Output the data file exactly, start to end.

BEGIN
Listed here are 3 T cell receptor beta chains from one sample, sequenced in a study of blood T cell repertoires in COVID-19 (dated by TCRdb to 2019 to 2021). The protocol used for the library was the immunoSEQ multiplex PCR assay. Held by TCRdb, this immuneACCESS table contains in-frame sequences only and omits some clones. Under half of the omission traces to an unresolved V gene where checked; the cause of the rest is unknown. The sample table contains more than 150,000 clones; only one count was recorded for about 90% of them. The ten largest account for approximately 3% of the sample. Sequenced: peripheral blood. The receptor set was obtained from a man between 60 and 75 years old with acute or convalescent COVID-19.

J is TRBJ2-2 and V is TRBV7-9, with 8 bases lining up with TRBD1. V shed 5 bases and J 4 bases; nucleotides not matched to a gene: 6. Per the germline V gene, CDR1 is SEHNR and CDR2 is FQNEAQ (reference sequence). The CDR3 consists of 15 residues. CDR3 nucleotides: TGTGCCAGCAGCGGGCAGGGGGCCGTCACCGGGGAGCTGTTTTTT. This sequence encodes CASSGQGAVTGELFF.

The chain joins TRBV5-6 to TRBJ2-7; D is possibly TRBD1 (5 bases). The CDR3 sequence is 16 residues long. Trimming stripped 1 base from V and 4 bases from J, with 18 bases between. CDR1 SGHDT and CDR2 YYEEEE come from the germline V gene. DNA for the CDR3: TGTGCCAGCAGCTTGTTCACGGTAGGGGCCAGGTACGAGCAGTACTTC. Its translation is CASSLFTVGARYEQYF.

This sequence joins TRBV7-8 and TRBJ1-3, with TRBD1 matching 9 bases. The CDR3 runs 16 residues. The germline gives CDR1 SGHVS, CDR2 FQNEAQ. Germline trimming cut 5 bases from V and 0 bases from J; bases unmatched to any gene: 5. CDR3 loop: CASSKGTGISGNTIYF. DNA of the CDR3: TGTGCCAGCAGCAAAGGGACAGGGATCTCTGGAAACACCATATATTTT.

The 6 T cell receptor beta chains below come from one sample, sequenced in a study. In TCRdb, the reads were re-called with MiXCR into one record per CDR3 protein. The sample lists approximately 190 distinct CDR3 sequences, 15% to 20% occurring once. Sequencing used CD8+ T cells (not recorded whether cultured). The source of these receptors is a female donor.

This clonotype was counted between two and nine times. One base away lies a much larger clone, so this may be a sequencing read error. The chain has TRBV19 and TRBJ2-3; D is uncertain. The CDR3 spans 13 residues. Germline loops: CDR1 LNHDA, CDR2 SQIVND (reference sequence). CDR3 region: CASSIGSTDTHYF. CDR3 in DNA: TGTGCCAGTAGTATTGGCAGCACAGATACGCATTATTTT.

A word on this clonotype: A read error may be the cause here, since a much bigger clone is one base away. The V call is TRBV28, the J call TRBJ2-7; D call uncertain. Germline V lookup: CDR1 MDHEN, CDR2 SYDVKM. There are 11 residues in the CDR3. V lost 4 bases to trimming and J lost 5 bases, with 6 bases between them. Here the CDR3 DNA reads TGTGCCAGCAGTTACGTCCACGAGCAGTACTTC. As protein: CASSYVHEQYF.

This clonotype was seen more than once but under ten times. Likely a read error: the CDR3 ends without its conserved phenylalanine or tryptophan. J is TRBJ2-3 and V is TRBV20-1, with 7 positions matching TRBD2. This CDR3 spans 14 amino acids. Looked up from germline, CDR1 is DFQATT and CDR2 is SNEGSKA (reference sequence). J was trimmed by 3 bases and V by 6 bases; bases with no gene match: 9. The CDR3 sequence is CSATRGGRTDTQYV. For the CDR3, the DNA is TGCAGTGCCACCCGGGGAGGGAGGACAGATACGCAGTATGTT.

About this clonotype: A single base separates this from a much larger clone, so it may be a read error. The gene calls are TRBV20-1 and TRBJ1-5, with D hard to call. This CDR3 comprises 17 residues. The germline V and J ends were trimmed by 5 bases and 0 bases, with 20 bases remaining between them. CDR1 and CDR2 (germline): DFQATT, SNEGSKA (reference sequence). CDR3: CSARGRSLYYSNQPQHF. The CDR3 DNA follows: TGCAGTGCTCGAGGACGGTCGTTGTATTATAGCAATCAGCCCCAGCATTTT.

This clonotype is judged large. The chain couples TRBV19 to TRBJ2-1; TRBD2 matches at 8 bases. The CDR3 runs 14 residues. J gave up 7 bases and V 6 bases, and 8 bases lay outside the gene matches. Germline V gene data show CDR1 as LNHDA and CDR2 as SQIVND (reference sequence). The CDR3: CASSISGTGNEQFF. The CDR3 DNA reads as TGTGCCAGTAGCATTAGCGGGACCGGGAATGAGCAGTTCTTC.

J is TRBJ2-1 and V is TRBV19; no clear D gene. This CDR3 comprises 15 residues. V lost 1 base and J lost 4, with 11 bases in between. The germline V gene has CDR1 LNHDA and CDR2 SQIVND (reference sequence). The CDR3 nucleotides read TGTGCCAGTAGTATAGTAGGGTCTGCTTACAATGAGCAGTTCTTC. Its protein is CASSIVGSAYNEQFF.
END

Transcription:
Listed here are 3 T cell receptor beta chains from one sample, sequenced in a study of blood T cell repertoires in COVID-19 (dated by TCRdb to 2019 to 2021). The protocol used for the library was the immunoSEQ multiplex PCR assay. Held by TCRdb, this immuneACCESS table contains in-frame sequences only and omits some clones. Under half of the omission traces to an unresolved V gene where checked; the cause of the rest is unknown. The sample table contains more than 150,000 clones; only one count was recorded for about 90% of them. The ten largest account for approximately 3% of the sample. Sequenced: peripheral blood. The receptor set was obtained from a man between 60 and 75 years old with acute or convalescent COVID-19.

J is TRBJ2-2 and V is TRBV7-9, with 8 bases lining up with TRBD1. V shed 5 bases and J 4 bases; nucleotides not matched to a gene: 6. Per the germline V gene, CDR1 is SEHNR and CDR2 is FQNEAQ (reference sequence). The CDR3 consists of 15 residues. CDR3 nucleotides: TGTGCCAGCAGCGGGCAGGGGGCCGTCACCGGGGAGCTGTTTTTT. This sequence encodes CASSGQGAVTGELFF.

The chain joins TRBV5-6 to TRBJ2-7; D is possibly TRBD1 (5 bases). The CDR3 sequence is 16 residues long. Trimming stripped 1 base from V and 4 bases from J, with 18 bases between. CDR1 SGHDT and CDR2 YYEEEE come from the germline V gene. DNA for the CDR3: TGTGCCAGCAGCTTGTTCACGGTAGGGGCCAGGTACGAGCAGTACTTC. Its translation is CASSLFTVGARYEQYF.

This sequence joins TRBV7-8 and TRBJ1-3, with TRBD1 matching 9 bases. The CDR3 runs 16 residues. The germline gives CDR1 SGHVS, CDR2 FQNEAQ. Germline trimming cut 5 bases from V and 0 bases from J; bases unmatched to any gene: 5. CDR3 loop: CASSKGTGISGNTIYF. DNA of the CDR3: TGTGCCAGCAGCAAAGGGACAGGGATCTCTGGAAACACCATATATTTT.

The 6 T cell receptor beta chains below come from one sample, sequenced in a study. In TCRdb, the reads were re-called with MiXCR into one record per CDR3 protein. The sample lists approximately 190 distinct CDR3 sequences, 15% to 20% occurring once. Sequencing used CD8+ T cells (not recorded whether cultured). The source of these receptors is a female donor.

This clonotype was counted between two and nine times. One base away lies a much larger clone, so this may be a sequencing read error. The chain has TRBV19 and TRBJ2-3; D is uncertain. The CDR3 spans 13 residues. Germline loops: CDR1 LNHDA, CDR2 SQIVND (reference sequence). CDR3 region: CASSIGSTDTHYF. CDR3 in DNA: TGTGCCAGTAGTATTGGCAGCACAGATACGCATTATTTT.

A word on this clonotype: A read error may be the cause here, since a much bigger clone is one base away. The V call is TRBV28, the J call TRBJ2-7; D call uncertain. Germline V lookup: CDR1 MDHEN, CDR2 SYDVKM. There are 11 residues in the CDR3. V lost 4 bases to trimming and J lost 5 bases, with 6 bases between them. Here the CDR3 DNA reads TGTGCCAGCAGTTACGTCCACGAGCAGTACTTC. As protein: CASSYVHEQYF.

This clonotype was seen more than once but under ten times. Likely a read error: the CDR3 ends without its conserved phenylalanine or tryptophan. J is TRBJ2-3 and V is TRBV20-1, with 7 positions matching TRBD2. This CDR3 spans 14 amino acids. Looked up from germline, CDR1 is DFQATT and CDR2 is SNEGSKA (reference sequence). J was trimmed by 3 bases and V by 6 bases; bases with no gene match: 9. The CDR3 sequence is CSATRGGRTDTQYV. For the CDR3, the DNA is TGCAGTGCCACCCGGGGAGGGAGGACAGATACGCAGTATGTT.

About this clonotype: A single base separates this from a much larger clone, so it may be a read error. The gene calls are TRBV20-1 and TRBJ1-5, with D hard to call. This CDR3 comprises 17 residues. The germline V and J ends were trimmed by 5 bases and 0 bases, with 20 bases remaining between them. CDR1 and CDR2 (germline): DFQATT, SNEGSKA (reference sequence). CDR3: CSARGRSLYYSNQPQHF. The CDR3 DNA follows: TGCAGTGCTCGAGGACGGTCGTTGTATTATAGCAATCAGCCCCAGCATTTT.

This clonotype is judged large. The chain couples TRBV19 to TRBJ2-1; TRBD2 matches at 8 bases. The CDR3 runs 14 residues. J gave up 7 bases and V 6 bases, and 8 bases lay outside the gene matches. Germline V gene data show CDR1 as LNHDA and CDR2 as SQIVND (reference sequence). The CDR3: CASSISGTGNEQFF. The CDR3 DNA reads as TGTGCCAGTAGCATTAGCGGGACCGGGAATGAGCAGTTCTTC.

J is TRBJ2-1 and V is TRBV19; no clear D gene. This CDR3 comprises 15 residues. V lost 1 base and J lost 4, with 11 bases in between. The germline V gene has CDR1 LNHDA and CDR2 SQIVND (reference sequence). The CDR3 nucleotides read TGTGCCAGTAGTATAGTAGGGTCTGCTTACAATGAGCAGTTCTTC. Its protein is CASSIVGSAYNEQFF.